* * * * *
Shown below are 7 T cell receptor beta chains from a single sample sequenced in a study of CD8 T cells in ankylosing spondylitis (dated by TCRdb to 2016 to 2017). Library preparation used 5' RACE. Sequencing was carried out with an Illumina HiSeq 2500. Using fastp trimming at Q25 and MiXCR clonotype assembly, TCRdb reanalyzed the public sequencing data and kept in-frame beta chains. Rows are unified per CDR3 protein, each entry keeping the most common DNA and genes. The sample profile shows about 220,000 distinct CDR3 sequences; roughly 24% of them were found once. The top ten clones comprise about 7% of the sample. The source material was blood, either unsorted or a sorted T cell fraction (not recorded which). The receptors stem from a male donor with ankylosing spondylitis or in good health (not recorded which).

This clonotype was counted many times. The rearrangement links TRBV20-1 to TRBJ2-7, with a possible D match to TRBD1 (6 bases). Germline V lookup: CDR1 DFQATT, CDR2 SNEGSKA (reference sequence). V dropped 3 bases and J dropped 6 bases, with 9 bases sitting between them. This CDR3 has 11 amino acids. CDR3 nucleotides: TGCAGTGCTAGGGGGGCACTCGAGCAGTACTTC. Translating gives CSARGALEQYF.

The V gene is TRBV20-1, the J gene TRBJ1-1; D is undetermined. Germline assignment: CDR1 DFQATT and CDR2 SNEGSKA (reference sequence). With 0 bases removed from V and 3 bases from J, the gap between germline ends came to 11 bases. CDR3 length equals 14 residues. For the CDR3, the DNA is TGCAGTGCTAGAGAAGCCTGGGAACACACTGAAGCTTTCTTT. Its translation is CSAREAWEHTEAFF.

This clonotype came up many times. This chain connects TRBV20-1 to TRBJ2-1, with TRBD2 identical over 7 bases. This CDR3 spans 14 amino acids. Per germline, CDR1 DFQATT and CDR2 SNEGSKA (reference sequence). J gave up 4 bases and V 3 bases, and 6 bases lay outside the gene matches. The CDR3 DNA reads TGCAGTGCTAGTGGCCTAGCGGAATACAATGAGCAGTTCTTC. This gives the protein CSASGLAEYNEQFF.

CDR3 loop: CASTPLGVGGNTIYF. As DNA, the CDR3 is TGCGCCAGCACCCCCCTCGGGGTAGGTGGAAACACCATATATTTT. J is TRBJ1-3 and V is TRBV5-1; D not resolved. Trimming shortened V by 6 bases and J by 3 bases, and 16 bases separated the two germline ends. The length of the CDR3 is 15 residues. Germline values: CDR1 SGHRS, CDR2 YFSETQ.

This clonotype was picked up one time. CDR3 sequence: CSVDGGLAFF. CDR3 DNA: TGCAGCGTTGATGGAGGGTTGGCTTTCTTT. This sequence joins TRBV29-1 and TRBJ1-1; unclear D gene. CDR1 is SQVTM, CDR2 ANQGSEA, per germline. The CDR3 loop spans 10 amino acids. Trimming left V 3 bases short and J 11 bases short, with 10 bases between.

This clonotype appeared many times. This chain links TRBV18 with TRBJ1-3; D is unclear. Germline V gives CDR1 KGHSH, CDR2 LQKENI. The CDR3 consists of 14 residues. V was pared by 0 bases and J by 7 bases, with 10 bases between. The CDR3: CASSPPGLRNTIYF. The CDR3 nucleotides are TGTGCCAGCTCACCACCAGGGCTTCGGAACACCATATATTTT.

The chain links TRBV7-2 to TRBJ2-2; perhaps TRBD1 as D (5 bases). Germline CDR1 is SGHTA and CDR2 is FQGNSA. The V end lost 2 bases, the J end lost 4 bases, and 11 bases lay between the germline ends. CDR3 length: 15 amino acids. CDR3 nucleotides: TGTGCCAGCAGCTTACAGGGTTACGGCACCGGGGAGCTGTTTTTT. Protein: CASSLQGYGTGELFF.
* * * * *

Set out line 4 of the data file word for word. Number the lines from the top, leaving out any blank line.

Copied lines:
This clonotype came up many times. This chain connects TRBV20-1 to TRBJ2-1, with TRBD2 identical over 7 bases. This CDR3 spans 14 amino acids. Per germline, CDR1 DFQATT and CDR2 SNEGSKA (reference sequence). J gave up 4 bases and V 3 bases, and 6 bases lay outside the gene matches. The CDR3 DNA reads TGCAGTGCTAGTGGCCTAGCGGAATACAATGAGCAGTTCTTC. This gives the protein CSASGLAEYNEQFF.